It’s tough out there in today’s job market. Even engineering grads are having a hard time finding work. But there are some engineering areas where jobs are plentiful—water utilities. It may not be as glamorous or sexy as computers or IT, but it’s where lots of opportunities are opening up right now.
If you’re faced with a mountain of college debt and you’re tired of living with your parents and driving their hand-me-down four-door sedan, it might be time to put your CE or ME sheepskin to work.
The good news is employment in water and sewage systems is projected to grow, while other segments of the utilities industry will experience a drop off. The water supply sector, for example, will employ more production workers and plant operators. Earnings for these production workers will be significantly higher than in most other industries.
In addition, since the utilities industry is typically made of many different companies and products, the skills and knowledge developed in one industry may not be readily transferable to other industry segments. College grads who majored in civil or mechanical engineering will have the best chance at landing a job in this increasingly technical utilities sector.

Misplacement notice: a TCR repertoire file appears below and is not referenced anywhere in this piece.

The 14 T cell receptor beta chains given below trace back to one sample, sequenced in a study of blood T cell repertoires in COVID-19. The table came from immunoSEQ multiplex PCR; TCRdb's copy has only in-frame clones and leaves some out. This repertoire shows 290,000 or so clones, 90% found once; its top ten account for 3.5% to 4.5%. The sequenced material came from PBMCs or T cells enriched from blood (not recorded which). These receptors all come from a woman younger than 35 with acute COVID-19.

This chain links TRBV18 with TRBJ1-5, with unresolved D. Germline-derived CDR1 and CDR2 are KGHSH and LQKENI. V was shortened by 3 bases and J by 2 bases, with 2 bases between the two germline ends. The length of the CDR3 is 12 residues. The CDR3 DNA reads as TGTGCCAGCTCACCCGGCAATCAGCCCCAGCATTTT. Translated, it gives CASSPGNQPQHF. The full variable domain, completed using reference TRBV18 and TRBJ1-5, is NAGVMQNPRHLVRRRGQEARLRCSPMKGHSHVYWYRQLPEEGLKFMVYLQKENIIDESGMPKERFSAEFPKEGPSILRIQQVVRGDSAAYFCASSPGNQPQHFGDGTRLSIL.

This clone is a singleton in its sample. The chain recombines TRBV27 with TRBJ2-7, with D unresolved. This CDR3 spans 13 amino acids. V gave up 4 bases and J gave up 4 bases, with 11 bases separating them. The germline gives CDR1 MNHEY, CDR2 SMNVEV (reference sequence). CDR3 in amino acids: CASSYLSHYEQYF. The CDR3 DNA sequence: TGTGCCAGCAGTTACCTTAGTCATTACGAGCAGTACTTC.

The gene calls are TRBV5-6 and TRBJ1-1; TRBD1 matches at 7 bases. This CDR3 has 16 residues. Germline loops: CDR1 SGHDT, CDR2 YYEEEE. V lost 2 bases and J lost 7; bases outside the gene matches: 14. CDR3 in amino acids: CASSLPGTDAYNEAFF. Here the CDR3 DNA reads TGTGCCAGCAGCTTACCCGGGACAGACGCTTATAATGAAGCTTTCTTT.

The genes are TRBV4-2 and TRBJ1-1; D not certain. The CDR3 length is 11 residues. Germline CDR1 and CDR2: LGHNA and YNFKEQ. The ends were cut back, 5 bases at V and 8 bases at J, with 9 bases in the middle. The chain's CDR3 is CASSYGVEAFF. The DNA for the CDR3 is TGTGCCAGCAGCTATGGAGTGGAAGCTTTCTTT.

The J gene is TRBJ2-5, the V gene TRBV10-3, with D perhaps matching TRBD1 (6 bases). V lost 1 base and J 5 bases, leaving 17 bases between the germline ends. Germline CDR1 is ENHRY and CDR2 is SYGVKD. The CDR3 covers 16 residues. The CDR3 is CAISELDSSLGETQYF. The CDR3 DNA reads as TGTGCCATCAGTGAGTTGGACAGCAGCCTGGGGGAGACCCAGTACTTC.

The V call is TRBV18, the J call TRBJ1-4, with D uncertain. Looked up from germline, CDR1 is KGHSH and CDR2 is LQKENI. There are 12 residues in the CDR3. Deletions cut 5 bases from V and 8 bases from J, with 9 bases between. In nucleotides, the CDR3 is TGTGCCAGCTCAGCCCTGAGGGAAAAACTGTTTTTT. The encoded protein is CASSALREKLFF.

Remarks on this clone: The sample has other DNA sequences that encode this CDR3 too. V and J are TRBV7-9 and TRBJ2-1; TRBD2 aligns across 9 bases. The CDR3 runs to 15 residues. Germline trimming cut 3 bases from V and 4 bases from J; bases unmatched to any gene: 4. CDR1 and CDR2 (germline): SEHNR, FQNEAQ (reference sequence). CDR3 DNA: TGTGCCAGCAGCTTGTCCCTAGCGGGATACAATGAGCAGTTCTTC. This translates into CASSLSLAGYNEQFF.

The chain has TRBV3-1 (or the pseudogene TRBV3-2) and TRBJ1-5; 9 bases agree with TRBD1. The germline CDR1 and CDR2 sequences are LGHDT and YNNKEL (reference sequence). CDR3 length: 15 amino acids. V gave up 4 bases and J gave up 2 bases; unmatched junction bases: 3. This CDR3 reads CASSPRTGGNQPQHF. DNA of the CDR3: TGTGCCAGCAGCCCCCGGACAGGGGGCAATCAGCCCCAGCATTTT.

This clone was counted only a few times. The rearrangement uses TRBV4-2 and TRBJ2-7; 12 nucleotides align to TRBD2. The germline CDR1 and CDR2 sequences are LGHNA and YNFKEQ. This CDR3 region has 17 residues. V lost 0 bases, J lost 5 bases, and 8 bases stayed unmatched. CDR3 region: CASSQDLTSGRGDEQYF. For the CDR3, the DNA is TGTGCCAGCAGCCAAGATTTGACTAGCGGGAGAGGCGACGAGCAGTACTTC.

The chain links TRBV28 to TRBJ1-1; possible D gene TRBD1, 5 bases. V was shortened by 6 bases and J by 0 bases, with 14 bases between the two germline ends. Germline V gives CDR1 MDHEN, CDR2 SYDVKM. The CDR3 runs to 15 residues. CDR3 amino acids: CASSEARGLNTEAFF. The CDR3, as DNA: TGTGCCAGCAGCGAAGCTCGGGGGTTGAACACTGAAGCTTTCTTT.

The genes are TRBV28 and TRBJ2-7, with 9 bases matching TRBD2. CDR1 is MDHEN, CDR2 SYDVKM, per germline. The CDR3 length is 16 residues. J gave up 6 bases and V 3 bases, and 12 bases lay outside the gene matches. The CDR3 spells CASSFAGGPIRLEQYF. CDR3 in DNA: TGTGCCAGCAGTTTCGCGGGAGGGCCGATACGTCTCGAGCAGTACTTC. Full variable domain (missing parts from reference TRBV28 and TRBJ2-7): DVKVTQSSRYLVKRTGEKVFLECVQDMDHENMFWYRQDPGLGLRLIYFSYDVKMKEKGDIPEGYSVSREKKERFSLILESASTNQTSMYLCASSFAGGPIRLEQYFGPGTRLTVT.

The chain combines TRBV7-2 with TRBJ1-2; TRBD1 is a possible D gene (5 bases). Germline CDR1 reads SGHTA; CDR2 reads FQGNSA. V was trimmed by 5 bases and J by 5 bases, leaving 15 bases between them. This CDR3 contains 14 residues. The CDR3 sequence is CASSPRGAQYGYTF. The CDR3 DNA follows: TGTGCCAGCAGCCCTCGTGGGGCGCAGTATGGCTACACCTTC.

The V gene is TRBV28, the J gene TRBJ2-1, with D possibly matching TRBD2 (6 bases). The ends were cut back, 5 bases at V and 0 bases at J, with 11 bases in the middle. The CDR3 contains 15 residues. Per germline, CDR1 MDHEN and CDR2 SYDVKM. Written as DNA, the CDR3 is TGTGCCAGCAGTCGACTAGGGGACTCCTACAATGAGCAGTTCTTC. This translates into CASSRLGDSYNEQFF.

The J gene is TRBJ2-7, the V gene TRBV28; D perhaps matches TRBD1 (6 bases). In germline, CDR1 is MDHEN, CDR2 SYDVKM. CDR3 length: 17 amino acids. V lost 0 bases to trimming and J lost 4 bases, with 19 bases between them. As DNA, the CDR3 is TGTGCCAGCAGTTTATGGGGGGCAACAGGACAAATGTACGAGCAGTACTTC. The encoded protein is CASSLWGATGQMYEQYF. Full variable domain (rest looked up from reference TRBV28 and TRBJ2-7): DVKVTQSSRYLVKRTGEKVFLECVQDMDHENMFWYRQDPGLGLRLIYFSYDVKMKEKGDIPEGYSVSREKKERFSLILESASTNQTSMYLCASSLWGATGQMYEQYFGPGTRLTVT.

Each day, water utilities supply roughly 100 gallons of fresh, treated water day for every individual in the U.S. That's nearly 40 billion gallons per day. Water collected from rivers, lakes, and wells is filtered, treated, and sold for residential, industrial, agricultural, commercial, and public use. Water utility systems vary by population and use. Rural areas may be successfully served by a small plant monitored intermittently by a single operator while large cities may need a massive system of reservoirs, dams, pipelines, and treatment plants, coordinated by a staff of hundreds.
Closely related to water utilities are sewage treatment facilities, which collect, treat, and dispose of waste from homes and industries. Jobs here are also expected to be plentiful as the country's aging facilities fall into disrepair.
If you’re a recent grad and you’re interviewing for a job in water utilities engineering, you’ll need to show your prospective employer that you’re ready to take on real-world assignments. Talk about your senior projects and how they relate to the company’s projects. Some students have documented their student projects in videos, which can be helpful in demonstrating your knowledge and skills.
A number of utility companies will have internship positions available. These are often 6-month or 1-year posts that have a low starting salary. Consider these after evaluating the “back end” of the offer. In other words, will you be getting a raise in salary, title or position after the internship period is up? Will the company include full benefits with the internship offer? Other companies will offer “rotator” internships that move you through the organization every few months or so. These can be very valuable in “fitting” you to the job that best suits your personality and skill sets.
Yes, times are tough, even for engineering grads. But water utilities are hiring. And that’s good news for anyone looking for a job.